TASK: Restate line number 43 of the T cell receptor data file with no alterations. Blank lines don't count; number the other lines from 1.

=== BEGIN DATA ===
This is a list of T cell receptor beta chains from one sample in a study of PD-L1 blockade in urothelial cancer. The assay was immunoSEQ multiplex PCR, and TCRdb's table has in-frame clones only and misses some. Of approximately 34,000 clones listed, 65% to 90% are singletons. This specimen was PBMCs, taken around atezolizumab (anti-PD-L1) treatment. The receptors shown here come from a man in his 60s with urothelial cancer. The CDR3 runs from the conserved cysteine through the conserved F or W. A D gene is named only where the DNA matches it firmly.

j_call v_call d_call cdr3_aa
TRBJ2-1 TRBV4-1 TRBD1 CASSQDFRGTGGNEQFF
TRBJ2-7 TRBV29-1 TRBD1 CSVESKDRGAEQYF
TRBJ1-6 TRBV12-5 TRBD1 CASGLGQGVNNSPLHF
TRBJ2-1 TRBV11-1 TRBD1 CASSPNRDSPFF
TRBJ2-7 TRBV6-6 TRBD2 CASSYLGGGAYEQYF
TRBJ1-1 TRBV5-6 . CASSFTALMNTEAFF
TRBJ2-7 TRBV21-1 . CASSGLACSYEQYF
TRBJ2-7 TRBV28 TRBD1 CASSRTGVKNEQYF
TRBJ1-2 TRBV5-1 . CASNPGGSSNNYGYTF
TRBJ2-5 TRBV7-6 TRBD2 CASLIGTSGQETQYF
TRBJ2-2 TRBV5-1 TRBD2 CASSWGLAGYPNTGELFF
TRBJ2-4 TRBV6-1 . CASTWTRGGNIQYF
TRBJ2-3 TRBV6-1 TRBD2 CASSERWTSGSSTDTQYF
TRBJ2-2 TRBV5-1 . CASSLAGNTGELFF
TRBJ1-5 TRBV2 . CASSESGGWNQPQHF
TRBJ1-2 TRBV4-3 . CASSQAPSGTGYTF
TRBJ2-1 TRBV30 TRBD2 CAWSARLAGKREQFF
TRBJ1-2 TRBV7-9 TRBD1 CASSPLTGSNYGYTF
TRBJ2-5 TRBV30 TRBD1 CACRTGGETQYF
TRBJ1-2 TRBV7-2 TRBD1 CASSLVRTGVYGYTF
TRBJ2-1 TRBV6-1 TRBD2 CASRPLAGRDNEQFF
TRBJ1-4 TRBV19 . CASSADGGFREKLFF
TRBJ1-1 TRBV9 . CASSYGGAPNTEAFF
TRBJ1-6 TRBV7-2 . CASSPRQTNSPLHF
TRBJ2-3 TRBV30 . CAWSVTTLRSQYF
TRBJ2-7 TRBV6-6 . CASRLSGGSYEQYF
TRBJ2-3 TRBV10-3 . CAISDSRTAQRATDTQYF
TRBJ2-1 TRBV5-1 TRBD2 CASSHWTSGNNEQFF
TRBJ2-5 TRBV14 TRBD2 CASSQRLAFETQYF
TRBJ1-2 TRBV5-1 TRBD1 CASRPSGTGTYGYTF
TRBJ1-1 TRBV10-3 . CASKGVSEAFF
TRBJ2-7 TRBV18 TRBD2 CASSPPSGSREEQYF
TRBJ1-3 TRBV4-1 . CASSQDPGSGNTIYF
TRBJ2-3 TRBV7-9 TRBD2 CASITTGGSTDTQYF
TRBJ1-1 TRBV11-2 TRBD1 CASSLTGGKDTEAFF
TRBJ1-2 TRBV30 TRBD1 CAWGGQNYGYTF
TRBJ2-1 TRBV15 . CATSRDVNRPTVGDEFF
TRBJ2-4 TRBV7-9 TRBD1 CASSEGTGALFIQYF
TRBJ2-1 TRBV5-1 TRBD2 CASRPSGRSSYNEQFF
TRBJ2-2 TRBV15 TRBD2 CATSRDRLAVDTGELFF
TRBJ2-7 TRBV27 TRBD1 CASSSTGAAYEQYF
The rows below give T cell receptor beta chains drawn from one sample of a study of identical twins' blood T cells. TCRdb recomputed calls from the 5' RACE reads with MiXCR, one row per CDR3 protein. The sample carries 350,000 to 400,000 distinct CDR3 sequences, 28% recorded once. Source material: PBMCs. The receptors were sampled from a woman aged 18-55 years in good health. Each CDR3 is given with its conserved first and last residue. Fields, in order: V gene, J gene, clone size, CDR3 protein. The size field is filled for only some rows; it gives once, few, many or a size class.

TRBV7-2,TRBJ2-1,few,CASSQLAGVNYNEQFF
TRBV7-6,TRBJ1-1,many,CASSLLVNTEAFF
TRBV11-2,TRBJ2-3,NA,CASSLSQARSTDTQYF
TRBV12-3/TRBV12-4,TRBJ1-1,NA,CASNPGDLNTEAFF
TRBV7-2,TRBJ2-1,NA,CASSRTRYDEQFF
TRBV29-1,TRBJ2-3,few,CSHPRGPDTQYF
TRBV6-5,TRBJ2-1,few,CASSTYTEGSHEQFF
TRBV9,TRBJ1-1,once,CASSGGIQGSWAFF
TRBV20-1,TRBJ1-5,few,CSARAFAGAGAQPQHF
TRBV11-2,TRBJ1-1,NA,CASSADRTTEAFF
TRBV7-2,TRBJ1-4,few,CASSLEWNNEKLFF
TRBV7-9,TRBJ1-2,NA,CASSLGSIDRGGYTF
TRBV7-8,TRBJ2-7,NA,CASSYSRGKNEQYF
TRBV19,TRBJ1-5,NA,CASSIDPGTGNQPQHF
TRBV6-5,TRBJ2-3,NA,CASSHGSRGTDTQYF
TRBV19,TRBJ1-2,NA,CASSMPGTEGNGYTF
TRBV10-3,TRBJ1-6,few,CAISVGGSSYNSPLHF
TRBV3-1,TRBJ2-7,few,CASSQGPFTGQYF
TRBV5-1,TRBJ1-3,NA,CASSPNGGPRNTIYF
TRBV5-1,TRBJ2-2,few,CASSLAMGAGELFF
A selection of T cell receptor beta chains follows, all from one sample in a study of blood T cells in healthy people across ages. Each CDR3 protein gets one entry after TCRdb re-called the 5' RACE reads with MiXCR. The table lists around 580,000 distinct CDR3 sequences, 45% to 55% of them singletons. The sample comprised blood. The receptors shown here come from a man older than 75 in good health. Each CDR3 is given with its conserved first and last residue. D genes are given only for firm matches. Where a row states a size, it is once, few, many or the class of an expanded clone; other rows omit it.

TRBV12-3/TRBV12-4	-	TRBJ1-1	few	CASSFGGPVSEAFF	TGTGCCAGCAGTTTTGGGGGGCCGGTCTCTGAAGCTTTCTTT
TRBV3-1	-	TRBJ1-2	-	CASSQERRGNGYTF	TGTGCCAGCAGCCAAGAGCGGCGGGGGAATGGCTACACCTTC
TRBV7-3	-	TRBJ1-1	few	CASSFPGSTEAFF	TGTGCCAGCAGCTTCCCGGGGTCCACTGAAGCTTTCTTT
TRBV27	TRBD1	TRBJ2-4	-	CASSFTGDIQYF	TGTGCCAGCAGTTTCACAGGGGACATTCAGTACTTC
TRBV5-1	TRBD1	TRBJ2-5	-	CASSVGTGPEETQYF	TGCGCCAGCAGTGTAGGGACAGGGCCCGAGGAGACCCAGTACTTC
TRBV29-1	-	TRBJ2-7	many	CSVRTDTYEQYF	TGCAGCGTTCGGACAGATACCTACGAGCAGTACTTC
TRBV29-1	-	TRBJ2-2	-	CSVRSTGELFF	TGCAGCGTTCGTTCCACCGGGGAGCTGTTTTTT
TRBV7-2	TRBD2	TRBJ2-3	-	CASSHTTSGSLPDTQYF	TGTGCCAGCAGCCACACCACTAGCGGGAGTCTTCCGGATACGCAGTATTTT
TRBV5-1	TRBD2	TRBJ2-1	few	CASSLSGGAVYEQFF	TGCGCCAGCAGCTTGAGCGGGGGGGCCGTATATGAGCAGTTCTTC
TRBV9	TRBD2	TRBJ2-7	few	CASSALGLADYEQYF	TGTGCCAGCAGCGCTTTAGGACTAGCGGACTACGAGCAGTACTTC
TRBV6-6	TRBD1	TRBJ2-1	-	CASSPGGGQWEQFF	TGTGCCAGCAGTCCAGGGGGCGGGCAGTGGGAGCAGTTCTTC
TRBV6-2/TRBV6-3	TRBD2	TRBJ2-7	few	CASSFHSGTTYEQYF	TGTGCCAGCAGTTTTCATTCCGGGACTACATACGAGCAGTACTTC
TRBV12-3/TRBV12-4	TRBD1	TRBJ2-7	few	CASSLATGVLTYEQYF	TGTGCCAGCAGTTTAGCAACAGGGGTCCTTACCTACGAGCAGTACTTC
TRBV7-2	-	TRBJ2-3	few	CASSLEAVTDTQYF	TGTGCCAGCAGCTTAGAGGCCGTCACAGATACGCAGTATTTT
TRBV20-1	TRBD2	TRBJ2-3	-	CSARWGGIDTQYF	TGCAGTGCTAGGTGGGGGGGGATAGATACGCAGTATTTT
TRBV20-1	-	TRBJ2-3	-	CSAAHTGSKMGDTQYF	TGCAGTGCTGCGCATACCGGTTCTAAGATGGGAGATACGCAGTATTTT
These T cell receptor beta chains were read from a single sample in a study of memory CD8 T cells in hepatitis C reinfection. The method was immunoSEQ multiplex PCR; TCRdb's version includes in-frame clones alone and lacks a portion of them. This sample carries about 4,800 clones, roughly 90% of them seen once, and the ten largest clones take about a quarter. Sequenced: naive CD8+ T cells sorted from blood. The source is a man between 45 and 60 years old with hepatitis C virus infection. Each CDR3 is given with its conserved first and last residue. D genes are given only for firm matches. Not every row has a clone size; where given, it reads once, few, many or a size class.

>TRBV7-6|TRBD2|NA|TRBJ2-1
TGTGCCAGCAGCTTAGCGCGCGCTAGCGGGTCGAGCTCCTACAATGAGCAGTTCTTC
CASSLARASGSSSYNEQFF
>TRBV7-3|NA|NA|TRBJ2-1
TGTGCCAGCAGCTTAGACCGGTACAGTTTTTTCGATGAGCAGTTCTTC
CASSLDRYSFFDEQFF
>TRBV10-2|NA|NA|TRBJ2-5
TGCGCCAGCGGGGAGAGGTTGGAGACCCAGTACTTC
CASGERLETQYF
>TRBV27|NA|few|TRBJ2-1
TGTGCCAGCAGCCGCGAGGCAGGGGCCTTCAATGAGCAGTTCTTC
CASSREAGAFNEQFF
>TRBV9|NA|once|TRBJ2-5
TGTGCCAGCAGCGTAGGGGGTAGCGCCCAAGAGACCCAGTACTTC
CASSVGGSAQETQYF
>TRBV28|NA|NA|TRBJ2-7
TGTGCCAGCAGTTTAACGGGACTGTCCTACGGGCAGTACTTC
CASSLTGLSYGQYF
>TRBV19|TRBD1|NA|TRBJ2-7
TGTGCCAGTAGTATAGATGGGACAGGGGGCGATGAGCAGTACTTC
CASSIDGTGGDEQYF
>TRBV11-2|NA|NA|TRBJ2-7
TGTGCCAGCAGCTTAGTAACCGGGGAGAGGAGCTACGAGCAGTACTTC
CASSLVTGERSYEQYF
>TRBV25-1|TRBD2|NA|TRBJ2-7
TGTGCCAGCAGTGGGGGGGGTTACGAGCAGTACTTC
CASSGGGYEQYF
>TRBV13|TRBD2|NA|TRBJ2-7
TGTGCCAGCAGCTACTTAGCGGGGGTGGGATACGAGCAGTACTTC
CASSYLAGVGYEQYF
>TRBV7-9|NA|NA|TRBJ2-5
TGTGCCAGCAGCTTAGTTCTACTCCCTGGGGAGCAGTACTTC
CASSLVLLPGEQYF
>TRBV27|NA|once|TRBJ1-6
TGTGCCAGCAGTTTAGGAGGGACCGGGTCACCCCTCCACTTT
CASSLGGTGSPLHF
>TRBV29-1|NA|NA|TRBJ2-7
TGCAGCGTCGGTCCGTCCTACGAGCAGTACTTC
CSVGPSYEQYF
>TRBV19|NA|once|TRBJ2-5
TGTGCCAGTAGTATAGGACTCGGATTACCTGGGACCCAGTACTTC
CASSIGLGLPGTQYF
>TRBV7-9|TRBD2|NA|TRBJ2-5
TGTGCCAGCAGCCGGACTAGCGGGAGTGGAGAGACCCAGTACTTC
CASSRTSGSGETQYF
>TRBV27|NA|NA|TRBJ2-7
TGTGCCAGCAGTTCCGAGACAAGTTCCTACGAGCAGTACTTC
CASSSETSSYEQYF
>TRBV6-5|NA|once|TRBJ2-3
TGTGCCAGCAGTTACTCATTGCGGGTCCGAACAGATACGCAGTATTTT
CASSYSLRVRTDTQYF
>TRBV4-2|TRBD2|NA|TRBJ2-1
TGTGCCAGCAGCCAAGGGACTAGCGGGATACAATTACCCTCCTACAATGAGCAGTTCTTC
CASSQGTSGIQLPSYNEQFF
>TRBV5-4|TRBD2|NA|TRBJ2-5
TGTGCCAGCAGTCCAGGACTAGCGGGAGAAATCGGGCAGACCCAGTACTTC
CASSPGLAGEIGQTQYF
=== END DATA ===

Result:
TRBJ2-7 TRBV27 TRBD1 CASSSTGAAYEQYF